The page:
Re: [Cfrg] Formal request from TLS WG to CFRG for new elliptic curves

David McGrew <> Mon, 21 July 2014 11:45 UTC

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From: David McGrew <>
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Date: Mon, 21 Jul 2014 07:45:51 -0400
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To: Simon Josefsson <>
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Subject: Re: [Cfrg] Formal request from TLS WG to CFRG for new elliptic curves
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Hi Simon,

On Jul 16, 2014, at 5:39 PM, Simon Josefsson <> wrote:

> I'm reviewing the selection criteria.  Some of the requirements are
> rather fine-grained and poorly justified, and appear to limit the search
> space.  If taken literally, I believe they exclude some good candidates
> and steer the selection into a rather small field of available options.
> I'm fine with R1-R3.
> "Paterson, Kenny" <> writes:
>> Intellectual Property
>>   R4.  Required: available worldwide under reasonable and well
>>   understood licensing terms [1]
>>   R5.  Desired: available worldwide under royalty-free licensing
>>   terms [1]
> I believe non-royalty-free licensing terms is a nonstarter.  I suggest
> collapsing this into:
> R4'. Required: available for worldwide implementation (by both
>     proprietary and free open source software) and use under well
>     understood and royalty-free licensing terms
>> Interoperability
>>   R6.  Desired: can be used with current software implementations
>>   (using different curve parameters) of TLS, PKIX, SSH, and IKE [4]
>>   R7.  Desired: can be used within current ECC standards of TLS,
>>   PKIX, SSH, and IKE [4]
> I do not see why these are desirable properties, so I disagree they
> should be a selection criteria.  

These properties are valuable because 1) they lower the cost of adopting the new curves, thus making adoption faster or more likely, 2) they simplify (at least some) implementations by allowing them to avoid implementing an additional ECC scheme and a protocol interface for it.    Many people do see these requirements as important; this was Russ Housley’s point at the mic at the last TLS WG, and I agree with him.   Simplicity of design and implementation is a really important point that we need to not lose sight of.   Less code, fewer bugs.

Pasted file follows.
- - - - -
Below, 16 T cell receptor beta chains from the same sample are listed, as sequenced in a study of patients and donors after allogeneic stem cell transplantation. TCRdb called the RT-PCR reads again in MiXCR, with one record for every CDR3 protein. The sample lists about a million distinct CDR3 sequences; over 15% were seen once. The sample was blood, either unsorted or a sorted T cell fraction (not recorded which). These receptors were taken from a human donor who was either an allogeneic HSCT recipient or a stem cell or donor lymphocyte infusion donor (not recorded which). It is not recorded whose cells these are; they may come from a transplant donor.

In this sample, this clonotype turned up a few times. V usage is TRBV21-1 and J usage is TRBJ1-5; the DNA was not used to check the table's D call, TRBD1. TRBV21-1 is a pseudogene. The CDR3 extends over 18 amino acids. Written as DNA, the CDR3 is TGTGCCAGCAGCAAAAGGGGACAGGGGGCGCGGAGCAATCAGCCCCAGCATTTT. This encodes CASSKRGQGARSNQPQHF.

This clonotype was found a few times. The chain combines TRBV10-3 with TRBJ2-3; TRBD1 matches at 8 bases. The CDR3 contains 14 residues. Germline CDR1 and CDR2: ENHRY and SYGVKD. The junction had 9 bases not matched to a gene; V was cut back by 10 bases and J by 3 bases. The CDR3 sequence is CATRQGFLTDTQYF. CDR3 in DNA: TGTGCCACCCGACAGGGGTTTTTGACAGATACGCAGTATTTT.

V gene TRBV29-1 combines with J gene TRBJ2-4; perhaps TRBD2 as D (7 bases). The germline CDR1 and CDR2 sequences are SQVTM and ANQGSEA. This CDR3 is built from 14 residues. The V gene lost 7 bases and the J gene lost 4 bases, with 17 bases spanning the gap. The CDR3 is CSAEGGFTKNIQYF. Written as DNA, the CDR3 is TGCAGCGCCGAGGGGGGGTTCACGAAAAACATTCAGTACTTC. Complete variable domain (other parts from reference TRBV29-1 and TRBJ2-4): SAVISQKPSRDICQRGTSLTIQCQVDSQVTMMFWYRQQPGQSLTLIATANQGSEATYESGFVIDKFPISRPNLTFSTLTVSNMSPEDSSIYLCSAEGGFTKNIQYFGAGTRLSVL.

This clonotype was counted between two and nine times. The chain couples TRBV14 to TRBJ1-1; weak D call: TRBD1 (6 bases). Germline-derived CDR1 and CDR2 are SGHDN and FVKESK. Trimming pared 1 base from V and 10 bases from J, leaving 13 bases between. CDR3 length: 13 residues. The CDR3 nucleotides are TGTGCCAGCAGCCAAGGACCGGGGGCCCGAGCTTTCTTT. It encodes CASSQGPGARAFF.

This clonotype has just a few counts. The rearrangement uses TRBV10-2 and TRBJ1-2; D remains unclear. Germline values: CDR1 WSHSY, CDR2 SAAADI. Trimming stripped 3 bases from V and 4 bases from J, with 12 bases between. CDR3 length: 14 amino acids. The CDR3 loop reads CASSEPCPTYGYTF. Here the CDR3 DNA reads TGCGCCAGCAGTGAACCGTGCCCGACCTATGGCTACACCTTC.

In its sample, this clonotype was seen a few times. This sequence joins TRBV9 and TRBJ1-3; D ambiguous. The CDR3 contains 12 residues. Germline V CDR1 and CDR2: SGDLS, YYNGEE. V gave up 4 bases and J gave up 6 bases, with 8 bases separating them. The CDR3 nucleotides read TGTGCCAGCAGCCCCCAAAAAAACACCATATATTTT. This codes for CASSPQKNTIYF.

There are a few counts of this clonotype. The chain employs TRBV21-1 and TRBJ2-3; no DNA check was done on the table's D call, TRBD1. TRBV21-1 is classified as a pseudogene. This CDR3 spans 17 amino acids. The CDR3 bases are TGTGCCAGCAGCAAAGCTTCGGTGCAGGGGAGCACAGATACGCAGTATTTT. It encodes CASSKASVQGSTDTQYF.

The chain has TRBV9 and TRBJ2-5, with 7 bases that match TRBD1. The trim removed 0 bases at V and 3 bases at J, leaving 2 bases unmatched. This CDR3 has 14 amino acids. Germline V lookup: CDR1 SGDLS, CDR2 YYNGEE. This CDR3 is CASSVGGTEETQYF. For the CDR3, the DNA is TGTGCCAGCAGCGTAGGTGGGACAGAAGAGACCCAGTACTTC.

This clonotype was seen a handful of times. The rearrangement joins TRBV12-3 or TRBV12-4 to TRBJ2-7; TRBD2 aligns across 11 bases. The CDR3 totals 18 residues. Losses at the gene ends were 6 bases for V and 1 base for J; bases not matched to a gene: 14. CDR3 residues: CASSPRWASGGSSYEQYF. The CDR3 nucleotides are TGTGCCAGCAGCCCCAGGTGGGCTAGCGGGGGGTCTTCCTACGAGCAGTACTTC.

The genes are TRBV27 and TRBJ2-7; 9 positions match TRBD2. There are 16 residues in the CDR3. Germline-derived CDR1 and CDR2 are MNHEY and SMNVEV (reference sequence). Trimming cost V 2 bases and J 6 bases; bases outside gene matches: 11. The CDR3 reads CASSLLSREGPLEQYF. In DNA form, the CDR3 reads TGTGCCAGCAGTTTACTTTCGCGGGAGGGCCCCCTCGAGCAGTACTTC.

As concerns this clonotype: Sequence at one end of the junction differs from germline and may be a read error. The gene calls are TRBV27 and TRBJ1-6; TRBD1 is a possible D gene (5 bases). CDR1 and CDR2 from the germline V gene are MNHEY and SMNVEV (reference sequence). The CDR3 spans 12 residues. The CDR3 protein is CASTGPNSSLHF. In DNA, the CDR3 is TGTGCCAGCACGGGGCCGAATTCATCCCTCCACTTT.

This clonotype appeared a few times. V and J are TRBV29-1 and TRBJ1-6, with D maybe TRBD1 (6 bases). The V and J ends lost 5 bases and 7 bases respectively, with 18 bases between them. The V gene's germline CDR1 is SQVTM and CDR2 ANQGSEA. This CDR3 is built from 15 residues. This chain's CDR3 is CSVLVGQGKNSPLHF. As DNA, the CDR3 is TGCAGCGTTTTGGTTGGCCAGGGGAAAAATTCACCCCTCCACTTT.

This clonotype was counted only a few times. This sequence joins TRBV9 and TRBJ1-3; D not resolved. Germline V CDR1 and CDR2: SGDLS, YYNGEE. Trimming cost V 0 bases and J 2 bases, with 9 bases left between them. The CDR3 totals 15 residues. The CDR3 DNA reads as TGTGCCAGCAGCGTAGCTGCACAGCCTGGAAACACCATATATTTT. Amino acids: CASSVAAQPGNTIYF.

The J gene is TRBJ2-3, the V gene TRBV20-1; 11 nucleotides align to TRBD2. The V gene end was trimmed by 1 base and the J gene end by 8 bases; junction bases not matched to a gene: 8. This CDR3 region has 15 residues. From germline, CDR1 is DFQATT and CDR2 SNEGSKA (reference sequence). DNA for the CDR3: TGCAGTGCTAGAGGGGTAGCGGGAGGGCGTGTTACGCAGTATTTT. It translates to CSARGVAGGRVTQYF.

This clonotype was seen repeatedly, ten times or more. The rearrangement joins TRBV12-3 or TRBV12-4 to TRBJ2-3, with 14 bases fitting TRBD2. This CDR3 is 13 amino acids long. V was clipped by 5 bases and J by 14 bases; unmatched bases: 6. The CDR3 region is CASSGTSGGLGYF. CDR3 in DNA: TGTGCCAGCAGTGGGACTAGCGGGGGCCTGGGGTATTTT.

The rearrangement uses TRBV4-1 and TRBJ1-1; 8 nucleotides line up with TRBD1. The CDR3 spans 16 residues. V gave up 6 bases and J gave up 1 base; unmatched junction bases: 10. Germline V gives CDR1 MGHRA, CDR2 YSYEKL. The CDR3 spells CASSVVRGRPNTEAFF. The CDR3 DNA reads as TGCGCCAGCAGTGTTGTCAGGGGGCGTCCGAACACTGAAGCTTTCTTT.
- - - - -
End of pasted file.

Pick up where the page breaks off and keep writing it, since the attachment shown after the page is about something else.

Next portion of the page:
I concede that these properties do limit the design space, which is why they should be “desired” rather than required.    In my opinion, anyway.

What is most important is that people understand which criteria are met by a given ECC scheme, so that they understand what they are actually getting. 

> These properties restricts the search
> space.  I would prefer if the CFRG are at liberty to recommend the best
> alternative even if it is clearly not re-usable in existing software or
> standards.  I would go even further saying that one of the reasons for
> doing this excercise is that the existing software and standards are not
> sufficient.
> On the topic of interoperability, I would propose to add the following,
> to me, more important property:
> Rx. Desired: either a clear algorithm description exists (with clarity
> on byte-ordering etc) or multiple interoperable implementations are
> available.

I agree that this is a good criteria, though I will note that multiple interoperable implementations are no substitute for a clear algorithm description.  

> If some alternative does not appear to be sufficiently specified or
> widely implemented, the CFRG could take on driving a document to clarify
> the solution.
>> Security
>>   R8.  Required: amenable to constant-time implementations, to avoid
>>   side channel attacks [2]
>>   R9.  Required: resist twist attacks [2]
>>   R10.  Required: curve parameters should have good provenance;
>>   random curves should be provably pseudorandom [5]
>>   R11.  Desired for key exchange: resist invalid curve attacks [2];
>>   note that complete addition laws help and are thus desirable [2].
>>   (Note that the use of ephemeral keys also resist such attacks.)
> Instead of R8-R11, I suggest to summarize this more generally

I disagree.   These requirements should be kept separate because they allow us to differentiate between different proposed ECC schemes.

> as:
> R8'. Required: the solution should be secure against reasonable and
> well-understood threats, including (but not limited to and necessarily
> not all of) brute-force, side-channel, invalid-curve, twist attacks, or
> maliciously chosen curve parameters.
> Designing against security threats is a balance, and I would say that
> there are no perfect solutions.  Every solution will have some area
> where they perform less well compared to some other solution.  I believe
> the overall choice(s) should reflect well-balanced alternatives with
> strong advantages and some understood disadvantages.
>>   R12.  Required for PAKE: indistinguishability of curve points from
>>   random strings [2]
> I do not see why this is a desirable property for TLS, or other IETF
> areas, so I disagree it should be a requirement.

Yeah, I take your point.   In the context of TLS, perhaps this should be worded as “desired: indistinguishability of curve points from random strings, so that the curves could also be used in PAKE protocols”.    This would allow for implementation and specification re-use for PAKE, which could make a PAKE easier to adopt.  


> /Simon
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